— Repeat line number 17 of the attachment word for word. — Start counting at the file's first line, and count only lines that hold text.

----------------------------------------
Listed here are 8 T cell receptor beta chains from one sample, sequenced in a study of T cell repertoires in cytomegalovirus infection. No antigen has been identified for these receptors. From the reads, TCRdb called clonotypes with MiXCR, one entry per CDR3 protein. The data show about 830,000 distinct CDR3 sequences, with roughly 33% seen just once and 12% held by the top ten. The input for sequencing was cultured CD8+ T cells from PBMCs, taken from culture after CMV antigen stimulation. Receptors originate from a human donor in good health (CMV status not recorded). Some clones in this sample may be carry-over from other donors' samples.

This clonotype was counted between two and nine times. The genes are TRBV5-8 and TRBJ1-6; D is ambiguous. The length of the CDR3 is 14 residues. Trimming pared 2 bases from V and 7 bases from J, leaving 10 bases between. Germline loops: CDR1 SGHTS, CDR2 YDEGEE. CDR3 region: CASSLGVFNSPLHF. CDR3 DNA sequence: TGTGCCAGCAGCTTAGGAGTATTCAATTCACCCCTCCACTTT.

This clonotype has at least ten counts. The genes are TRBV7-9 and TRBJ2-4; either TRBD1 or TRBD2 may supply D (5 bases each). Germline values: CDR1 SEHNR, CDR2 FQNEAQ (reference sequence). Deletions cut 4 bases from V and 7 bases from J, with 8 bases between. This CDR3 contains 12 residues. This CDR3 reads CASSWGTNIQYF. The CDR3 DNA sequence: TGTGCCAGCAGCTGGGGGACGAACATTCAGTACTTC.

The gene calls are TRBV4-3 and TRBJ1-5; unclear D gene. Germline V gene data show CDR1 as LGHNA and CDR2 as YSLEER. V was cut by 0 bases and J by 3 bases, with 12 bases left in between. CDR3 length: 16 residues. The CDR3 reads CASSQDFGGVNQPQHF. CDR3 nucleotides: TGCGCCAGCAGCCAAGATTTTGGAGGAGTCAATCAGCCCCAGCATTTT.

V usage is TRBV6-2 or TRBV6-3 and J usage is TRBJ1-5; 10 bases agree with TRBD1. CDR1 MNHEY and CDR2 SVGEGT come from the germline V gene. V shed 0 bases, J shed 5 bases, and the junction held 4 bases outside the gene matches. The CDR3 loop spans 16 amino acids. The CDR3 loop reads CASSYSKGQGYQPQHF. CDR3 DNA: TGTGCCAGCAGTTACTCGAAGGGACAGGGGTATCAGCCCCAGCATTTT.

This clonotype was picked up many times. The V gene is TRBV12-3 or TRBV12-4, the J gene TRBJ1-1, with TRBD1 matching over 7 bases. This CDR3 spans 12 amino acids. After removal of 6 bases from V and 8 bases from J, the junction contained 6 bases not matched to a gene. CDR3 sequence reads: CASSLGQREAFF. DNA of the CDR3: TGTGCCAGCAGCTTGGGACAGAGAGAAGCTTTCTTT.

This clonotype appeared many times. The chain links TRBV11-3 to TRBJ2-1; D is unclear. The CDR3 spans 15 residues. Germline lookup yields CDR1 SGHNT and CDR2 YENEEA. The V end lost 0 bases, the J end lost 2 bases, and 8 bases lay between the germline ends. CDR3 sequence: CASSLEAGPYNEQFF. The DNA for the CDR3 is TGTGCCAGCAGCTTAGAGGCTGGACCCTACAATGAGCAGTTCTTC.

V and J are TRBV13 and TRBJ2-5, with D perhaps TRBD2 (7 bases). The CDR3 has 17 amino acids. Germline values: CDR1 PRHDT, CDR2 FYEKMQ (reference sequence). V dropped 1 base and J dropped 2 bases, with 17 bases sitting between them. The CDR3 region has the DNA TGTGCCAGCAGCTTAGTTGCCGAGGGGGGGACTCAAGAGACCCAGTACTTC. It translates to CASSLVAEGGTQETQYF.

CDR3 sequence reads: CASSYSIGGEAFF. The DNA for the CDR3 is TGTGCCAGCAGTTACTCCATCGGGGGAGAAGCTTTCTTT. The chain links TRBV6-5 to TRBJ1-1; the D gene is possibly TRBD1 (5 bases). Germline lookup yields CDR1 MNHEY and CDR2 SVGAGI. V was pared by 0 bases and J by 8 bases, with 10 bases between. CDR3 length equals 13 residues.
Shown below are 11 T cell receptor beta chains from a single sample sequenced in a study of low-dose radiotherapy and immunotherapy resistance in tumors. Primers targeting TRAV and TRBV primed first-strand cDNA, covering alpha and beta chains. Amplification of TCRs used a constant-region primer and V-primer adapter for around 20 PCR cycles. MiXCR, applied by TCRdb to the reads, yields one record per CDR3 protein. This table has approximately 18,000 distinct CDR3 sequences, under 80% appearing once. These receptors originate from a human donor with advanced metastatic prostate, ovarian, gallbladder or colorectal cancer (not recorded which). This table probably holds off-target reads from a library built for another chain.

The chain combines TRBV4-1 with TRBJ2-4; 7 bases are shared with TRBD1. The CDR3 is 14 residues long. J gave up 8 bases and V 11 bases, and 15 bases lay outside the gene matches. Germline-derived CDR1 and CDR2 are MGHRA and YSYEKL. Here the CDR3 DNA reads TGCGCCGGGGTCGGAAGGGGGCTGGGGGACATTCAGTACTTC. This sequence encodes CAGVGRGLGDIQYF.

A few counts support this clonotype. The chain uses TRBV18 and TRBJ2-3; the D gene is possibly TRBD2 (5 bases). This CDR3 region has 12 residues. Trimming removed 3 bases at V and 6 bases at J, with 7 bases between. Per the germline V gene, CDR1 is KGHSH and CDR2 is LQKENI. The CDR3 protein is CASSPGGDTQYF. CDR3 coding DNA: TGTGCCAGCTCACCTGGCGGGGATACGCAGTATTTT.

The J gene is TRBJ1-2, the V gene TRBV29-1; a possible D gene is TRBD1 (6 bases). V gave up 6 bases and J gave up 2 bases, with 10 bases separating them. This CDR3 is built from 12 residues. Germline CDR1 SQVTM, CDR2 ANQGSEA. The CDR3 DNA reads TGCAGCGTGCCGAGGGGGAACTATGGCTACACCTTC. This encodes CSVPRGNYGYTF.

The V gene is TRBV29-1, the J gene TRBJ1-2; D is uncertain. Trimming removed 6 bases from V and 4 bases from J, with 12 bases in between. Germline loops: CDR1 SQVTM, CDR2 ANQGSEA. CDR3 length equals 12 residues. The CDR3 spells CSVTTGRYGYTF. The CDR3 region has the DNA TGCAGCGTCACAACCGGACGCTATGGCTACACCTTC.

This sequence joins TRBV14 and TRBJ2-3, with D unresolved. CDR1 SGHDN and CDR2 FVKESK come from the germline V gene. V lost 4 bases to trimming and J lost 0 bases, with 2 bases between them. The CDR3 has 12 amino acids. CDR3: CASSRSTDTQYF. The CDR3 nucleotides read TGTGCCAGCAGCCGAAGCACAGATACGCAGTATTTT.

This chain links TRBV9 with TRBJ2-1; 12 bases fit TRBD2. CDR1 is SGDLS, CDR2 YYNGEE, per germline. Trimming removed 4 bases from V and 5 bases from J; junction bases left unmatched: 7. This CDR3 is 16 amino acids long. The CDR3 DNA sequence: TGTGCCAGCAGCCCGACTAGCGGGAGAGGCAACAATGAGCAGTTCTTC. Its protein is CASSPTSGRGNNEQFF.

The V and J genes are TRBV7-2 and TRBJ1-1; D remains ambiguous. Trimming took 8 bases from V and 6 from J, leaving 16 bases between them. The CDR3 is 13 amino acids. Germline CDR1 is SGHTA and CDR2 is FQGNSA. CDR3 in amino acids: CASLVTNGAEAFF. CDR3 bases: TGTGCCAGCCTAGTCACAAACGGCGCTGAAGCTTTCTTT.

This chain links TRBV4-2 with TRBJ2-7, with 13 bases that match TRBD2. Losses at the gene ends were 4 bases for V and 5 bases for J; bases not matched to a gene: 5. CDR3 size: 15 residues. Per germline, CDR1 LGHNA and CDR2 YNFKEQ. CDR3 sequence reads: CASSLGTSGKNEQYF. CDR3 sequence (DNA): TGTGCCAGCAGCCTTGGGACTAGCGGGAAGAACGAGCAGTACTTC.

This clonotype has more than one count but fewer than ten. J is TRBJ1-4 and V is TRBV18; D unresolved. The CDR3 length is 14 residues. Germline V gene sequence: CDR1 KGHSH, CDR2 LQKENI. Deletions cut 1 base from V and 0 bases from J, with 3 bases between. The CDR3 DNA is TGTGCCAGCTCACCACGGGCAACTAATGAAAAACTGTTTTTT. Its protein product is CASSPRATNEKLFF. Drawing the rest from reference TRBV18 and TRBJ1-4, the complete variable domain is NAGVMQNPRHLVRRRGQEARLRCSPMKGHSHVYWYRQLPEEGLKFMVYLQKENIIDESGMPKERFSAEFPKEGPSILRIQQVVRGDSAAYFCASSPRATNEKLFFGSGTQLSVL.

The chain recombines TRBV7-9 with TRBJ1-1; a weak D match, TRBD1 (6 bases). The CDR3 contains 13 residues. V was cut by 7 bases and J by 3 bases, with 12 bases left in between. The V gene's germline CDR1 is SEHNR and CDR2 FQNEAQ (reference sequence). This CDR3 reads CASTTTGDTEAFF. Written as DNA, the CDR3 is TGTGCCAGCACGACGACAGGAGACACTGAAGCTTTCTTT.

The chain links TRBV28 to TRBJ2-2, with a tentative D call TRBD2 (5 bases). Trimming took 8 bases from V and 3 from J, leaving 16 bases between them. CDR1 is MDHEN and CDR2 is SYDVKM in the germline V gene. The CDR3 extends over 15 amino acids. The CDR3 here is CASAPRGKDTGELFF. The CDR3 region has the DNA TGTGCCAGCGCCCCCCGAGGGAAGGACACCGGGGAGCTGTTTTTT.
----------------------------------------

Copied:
The V and J genes are TRBV7-2 and TRBJ1-1; D remains ambiguous. Trimming took 8 bases from V and 6 from J, leaving 16 bases between them. The CDR3 is 13 amino acids. Germline CDR1 is SGHTA and CDR2 is FQGNSA. CDR3 in amino acids: CASLVTNGAEAFF. CDR3 bases: TGTGCCAGCCTAGTCACAAACGGCGCTGAAGCTTTCTTT.